Malami stated this while presenting keynote address during the African Arbitration Day at the virtual international conference organized by British Institute of International and Comparative Law (BIICL), Babcook University and the School of International Arbitration at Queen Marry University of London (QMUL).
The HAGF made this known in a statement issued by his media aide Dr. Umar Jibrilu Gwandu, on Thursday September 3rd, 2020.
According to Malami “the whole saga associated with P&ID contract was a product of corruption, fraud and non-compliance with processes and procedures”.
He noted that associated processes and procedures that are required from the agencies involved, associated approvals and permits were not obtained, the Federal Executive Council approval was never sought for the contract and yet the contract was signed “without allowing these processes and procedures to be consummated.
“It is the component of tightening our situation within the context of compliances to procedures and ensuring that there are consequences for wrong doings associated with officers that are found wanting or perhaps compromising along the line,” he continued.
He said the Federal Government was working towards making Nigeria an arbitral proceedings hub rather than working towards a direction of submitting to other jurisdictions as per as arbitration is concerned.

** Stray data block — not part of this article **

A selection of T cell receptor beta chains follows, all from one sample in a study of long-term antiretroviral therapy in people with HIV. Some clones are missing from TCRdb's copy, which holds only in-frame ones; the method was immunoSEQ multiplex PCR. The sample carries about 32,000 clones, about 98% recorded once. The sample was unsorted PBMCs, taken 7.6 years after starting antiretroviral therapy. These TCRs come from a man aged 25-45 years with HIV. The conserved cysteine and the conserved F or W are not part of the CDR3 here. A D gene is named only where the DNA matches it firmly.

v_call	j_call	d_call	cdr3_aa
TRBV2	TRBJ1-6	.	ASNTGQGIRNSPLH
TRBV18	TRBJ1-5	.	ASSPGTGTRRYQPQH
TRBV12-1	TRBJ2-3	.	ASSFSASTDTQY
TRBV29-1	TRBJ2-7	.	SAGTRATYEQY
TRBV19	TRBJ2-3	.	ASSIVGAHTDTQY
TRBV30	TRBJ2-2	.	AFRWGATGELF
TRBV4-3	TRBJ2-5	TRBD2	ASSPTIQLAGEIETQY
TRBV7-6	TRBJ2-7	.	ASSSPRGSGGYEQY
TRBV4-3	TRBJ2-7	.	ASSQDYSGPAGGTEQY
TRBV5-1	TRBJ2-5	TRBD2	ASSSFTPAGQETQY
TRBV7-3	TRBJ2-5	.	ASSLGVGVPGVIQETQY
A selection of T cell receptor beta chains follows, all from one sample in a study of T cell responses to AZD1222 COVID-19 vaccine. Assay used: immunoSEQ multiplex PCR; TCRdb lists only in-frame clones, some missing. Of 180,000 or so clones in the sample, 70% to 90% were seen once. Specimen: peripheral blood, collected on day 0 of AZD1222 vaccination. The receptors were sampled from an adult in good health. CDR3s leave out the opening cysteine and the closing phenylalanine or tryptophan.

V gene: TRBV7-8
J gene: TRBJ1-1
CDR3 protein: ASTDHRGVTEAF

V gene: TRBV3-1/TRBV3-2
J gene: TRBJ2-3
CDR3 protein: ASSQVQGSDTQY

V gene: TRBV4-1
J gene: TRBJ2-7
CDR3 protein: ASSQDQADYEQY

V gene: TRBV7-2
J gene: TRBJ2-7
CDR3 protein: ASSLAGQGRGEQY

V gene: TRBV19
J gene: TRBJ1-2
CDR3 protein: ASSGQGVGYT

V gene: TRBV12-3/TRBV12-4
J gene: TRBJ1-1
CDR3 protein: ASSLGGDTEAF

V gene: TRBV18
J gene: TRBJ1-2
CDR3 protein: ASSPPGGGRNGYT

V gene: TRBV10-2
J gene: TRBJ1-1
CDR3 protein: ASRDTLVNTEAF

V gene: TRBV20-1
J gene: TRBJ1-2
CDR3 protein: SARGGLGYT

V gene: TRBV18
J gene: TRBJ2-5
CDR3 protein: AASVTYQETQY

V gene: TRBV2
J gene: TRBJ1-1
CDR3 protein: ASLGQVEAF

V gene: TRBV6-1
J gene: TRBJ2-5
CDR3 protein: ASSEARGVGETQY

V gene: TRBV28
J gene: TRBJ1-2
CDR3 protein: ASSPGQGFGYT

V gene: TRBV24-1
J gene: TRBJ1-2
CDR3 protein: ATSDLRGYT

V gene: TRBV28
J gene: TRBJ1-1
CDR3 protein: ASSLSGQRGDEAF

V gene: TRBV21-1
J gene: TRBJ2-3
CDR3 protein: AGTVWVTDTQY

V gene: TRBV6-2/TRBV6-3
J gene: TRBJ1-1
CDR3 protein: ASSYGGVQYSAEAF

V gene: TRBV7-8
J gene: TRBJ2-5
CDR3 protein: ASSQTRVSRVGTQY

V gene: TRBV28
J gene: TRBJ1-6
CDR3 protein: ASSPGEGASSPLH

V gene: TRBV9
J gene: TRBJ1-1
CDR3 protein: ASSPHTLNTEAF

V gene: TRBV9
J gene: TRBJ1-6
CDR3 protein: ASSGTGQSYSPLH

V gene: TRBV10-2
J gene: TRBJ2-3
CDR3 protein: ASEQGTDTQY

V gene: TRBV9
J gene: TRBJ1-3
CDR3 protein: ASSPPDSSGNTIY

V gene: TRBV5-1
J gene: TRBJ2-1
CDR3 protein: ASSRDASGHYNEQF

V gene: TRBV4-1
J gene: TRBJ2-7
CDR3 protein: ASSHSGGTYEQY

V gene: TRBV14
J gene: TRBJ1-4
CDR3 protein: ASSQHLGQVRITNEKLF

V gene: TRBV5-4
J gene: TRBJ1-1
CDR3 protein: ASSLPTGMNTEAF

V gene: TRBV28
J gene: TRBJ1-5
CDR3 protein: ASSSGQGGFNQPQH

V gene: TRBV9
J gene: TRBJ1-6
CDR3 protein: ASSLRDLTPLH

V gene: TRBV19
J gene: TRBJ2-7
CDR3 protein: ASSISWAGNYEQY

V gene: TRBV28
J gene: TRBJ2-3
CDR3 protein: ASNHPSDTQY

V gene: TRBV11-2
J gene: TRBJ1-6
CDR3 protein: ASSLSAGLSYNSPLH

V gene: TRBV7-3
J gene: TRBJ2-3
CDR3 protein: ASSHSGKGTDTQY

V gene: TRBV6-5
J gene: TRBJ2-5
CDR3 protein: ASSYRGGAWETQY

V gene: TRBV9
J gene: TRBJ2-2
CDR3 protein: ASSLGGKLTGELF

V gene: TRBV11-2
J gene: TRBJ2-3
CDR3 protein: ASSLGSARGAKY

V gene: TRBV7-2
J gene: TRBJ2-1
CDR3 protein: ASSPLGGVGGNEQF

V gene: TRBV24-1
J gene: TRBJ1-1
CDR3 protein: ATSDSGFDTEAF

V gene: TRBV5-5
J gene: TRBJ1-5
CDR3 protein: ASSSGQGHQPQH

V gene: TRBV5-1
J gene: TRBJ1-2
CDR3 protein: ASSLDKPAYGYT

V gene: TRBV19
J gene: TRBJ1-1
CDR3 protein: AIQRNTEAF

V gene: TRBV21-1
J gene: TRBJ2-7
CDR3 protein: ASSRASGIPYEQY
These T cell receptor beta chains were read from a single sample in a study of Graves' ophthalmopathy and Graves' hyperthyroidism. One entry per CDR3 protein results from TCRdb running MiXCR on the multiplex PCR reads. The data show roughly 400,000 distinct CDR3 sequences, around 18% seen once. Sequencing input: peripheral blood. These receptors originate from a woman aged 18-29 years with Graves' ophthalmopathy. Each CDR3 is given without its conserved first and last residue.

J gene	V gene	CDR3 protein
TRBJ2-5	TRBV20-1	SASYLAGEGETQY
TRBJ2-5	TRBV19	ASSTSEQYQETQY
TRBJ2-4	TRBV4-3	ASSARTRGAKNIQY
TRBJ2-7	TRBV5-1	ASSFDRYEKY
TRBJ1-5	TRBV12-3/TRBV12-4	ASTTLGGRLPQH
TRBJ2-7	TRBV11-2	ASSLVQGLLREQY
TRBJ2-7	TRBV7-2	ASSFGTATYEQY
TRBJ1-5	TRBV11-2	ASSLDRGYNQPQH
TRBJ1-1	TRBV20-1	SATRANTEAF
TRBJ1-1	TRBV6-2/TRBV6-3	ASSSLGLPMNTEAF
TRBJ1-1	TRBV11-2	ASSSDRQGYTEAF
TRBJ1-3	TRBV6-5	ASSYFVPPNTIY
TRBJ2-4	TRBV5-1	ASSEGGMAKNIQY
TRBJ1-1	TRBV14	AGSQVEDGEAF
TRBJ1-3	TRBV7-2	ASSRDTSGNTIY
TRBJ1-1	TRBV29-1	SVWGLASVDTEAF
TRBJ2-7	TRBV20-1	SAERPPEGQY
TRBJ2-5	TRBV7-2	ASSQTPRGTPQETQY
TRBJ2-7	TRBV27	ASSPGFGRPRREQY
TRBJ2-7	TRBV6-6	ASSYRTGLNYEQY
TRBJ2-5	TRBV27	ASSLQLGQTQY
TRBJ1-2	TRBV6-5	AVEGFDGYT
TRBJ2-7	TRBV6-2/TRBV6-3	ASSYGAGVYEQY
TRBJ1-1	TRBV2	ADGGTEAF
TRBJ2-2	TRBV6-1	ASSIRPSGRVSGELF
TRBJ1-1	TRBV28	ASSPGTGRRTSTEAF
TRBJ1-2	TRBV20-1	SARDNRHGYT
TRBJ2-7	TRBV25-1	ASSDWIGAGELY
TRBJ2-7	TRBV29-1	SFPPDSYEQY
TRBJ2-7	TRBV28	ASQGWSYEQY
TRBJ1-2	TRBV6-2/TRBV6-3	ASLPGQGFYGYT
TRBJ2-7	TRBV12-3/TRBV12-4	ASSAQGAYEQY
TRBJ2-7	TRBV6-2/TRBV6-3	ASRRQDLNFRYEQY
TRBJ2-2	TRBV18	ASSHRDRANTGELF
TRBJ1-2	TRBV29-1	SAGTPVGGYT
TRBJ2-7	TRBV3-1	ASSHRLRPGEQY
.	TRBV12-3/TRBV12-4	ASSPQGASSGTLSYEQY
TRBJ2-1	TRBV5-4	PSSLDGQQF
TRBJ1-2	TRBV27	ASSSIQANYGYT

The Minister explained that the government is determined to see what can be done in terms of encouraging the choice of Nigeria as a seat of arbitration “so that what we are doing in terms of strengthening our arbitration and arbitral processes and proceeding are strengthen within the context of making us a hub of arbitration proceeding within the African continent”.
He disclosed that Nigeria has two arbitration centres in Abuja and Lagos that fully equipped and provide all the services required of an arbitration centre.
The Minister noted that Arbitration and Conciliation Act (ACA) 1988 Cap A18, Laws of the Federation of Nigeria 2004 is the National Law Governing Arbitration in Nigeria believing that Nigeria’s legal literature and jurisprudence as its relates to arbitration has substantially developed.
Malami said Nigeria has elaborate rules on arbitration as an alternative to litigation adding that Nigeria’s arbitral rules are consistent with the prevailing best practice situation in Africa and the world.
He also said Nigeria’s economic power in Africa now makes it imperative for the country to keep resolving investment disputes through arbitration in order to make Nigeria an investment hub of the continent.
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Report By: PRNigeria.com